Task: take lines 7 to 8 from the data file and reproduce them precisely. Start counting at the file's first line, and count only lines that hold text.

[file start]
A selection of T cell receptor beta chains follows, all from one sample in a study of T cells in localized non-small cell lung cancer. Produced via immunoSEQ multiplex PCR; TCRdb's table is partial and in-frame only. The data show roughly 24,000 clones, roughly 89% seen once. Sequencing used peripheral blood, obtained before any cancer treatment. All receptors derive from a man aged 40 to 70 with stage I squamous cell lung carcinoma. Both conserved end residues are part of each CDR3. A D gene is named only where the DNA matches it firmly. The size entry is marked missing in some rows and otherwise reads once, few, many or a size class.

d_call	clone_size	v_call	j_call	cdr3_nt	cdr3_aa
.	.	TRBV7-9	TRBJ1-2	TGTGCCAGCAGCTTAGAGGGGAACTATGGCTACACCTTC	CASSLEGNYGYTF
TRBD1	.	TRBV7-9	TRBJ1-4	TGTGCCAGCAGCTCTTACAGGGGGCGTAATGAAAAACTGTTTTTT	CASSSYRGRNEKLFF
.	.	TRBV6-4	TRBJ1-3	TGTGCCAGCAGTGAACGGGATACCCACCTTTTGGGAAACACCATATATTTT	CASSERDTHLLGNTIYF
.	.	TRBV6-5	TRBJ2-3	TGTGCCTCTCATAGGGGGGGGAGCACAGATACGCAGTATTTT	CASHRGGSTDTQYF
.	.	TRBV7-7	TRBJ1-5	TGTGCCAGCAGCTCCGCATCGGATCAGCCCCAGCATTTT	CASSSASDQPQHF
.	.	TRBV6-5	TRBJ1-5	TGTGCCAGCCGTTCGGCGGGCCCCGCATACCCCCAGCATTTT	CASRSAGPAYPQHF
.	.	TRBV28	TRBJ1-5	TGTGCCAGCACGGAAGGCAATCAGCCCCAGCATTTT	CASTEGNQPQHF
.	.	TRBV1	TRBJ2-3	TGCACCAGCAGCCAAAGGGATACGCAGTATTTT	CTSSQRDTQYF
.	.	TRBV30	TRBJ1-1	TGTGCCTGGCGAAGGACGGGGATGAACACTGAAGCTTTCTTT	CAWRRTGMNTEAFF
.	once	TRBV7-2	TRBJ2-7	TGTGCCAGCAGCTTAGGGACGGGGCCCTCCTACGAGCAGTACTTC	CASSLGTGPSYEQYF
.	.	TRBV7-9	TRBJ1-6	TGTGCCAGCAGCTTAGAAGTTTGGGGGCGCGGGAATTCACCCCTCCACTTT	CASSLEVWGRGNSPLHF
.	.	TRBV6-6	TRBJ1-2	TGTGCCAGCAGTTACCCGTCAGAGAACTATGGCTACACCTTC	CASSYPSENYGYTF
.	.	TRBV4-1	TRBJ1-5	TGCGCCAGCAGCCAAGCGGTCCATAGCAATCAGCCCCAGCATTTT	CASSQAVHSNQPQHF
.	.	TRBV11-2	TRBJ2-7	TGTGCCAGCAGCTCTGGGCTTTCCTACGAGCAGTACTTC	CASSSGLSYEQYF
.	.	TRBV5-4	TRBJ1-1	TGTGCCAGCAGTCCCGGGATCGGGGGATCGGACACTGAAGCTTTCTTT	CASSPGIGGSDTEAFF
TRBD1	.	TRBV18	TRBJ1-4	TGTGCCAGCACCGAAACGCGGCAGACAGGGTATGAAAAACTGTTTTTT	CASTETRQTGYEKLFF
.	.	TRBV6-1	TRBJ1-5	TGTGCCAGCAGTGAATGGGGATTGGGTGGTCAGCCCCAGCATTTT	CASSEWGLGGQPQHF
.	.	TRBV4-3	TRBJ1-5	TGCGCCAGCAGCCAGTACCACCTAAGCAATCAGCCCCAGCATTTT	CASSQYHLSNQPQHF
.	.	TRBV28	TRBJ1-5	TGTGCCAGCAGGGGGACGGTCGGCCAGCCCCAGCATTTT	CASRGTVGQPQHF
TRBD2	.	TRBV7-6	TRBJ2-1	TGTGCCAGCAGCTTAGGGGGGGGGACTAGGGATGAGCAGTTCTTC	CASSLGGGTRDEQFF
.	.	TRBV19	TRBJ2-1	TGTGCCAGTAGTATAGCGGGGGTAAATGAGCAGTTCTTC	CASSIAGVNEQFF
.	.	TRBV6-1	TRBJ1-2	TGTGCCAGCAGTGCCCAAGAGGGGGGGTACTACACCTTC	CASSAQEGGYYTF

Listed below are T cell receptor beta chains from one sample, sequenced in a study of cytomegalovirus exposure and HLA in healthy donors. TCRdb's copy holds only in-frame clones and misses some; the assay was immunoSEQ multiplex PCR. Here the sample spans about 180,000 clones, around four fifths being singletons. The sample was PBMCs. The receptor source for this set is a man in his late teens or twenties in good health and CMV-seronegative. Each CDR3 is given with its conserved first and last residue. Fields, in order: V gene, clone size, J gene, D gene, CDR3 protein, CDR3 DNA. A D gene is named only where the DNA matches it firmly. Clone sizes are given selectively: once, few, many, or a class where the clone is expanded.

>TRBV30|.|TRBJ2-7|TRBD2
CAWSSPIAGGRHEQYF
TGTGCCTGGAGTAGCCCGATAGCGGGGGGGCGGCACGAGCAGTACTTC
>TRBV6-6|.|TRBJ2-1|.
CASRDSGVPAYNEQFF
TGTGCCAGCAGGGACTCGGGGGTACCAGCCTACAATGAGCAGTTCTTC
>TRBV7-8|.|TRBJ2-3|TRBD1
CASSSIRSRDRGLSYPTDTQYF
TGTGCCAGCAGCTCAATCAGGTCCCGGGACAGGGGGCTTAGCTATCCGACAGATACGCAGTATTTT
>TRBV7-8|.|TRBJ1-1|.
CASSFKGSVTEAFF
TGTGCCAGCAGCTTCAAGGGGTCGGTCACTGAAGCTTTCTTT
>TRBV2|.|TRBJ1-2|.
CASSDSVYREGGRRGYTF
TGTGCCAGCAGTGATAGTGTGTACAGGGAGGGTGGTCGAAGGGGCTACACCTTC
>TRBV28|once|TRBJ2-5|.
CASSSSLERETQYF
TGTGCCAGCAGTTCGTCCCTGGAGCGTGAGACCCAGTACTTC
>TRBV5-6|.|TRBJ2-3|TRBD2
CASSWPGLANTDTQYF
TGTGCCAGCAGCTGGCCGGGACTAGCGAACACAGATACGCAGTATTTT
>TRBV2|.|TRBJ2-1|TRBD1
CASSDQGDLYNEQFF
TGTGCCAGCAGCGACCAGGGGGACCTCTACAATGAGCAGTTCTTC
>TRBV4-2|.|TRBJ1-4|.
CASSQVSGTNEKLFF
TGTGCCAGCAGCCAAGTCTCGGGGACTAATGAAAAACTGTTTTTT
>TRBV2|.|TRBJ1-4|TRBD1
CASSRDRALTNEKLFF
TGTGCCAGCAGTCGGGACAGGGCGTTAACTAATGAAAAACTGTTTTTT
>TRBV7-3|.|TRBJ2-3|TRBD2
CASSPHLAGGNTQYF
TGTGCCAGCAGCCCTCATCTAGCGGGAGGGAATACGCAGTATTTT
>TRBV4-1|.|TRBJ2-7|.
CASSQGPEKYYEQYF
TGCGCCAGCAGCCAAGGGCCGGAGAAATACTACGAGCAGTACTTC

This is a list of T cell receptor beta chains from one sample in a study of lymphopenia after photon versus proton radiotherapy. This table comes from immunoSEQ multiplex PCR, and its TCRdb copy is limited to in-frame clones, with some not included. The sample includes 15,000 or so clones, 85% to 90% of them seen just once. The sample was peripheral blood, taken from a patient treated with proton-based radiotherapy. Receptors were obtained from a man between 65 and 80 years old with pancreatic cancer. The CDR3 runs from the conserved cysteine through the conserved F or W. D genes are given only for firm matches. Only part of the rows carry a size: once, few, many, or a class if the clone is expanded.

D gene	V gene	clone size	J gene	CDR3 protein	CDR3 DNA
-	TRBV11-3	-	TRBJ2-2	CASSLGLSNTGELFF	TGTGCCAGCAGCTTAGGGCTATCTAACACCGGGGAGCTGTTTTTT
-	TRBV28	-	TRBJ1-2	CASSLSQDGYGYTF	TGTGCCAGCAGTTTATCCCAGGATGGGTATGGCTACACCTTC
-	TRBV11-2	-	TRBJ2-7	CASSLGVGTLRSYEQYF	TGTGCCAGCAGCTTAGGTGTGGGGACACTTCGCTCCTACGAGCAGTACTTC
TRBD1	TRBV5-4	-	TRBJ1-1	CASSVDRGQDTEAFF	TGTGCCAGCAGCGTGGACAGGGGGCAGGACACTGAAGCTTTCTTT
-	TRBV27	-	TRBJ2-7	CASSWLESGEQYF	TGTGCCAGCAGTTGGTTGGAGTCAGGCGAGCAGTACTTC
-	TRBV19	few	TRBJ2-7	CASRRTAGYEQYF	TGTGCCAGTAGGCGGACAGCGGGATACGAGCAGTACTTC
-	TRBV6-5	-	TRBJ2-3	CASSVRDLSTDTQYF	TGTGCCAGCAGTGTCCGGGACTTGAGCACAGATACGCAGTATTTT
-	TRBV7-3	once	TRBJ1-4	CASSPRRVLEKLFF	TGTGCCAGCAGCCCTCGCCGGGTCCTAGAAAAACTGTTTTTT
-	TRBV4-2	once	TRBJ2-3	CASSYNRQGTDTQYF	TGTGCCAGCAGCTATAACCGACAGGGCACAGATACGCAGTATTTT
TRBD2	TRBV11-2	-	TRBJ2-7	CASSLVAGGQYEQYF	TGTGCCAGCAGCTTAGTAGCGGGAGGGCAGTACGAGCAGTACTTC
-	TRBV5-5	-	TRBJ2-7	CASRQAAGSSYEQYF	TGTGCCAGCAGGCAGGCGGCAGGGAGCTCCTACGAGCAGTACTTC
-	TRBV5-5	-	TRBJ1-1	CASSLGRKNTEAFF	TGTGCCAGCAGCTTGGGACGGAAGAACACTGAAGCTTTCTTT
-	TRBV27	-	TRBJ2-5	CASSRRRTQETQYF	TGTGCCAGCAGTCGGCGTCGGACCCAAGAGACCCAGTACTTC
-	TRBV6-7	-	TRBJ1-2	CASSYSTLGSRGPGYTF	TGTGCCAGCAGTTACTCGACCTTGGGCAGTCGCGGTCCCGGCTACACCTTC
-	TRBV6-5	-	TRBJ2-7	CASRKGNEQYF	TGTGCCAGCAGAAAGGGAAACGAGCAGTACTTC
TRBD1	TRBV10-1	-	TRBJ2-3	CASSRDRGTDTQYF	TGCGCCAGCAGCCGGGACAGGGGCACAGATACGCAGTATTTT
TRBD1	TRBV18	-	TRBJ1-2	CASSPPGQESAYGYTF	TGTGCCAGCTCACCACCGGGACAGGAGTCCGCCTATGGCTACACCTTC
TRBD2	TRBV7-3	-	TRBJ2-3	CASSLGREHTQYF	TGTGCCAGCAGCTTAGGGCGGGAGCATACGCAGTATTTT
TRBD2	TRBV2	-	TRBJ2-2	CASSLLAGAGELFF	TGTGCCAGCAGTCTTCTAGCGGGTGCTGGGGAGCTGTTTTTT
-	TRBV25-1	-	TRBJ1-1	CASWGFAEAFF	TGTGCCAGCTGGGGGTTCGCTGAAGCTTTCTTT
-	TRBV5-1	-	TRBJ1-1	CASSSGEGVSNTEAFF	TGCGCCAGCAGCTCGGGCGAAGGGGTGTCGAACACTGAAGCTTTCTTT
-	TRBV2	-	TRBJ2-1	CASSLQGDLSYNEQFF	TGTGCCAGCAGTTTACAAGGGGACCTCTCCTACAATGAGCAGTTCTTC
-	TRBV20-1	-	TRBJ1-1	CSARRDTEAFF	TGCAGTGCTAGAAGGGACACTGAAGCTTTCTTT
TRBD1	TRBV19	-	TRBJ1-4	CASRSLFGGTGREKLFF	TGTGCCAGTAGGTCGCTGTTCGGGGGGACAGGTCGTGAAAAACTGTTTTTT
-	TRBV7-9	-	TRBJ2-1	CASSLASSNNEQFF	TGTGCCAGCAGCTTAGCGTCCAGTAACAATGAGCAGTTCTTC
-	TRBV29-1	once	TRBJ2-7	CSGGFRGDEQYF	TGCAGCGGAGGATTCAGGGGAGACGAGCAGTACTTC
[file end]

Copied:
.	.	TRBV7-7	TRBJ1-5	TGTGCCAGCAGCTCCGCATCGGATCAGCCCCAGCATTTT	CASSSASDQPQHF
.	.	TRBV6-5	TRBJ1-5	TGTGCCAGCCGTTCGGCGGGCCCCGCATACCCCCAGCATTTT	CASRSAGPAYPQHF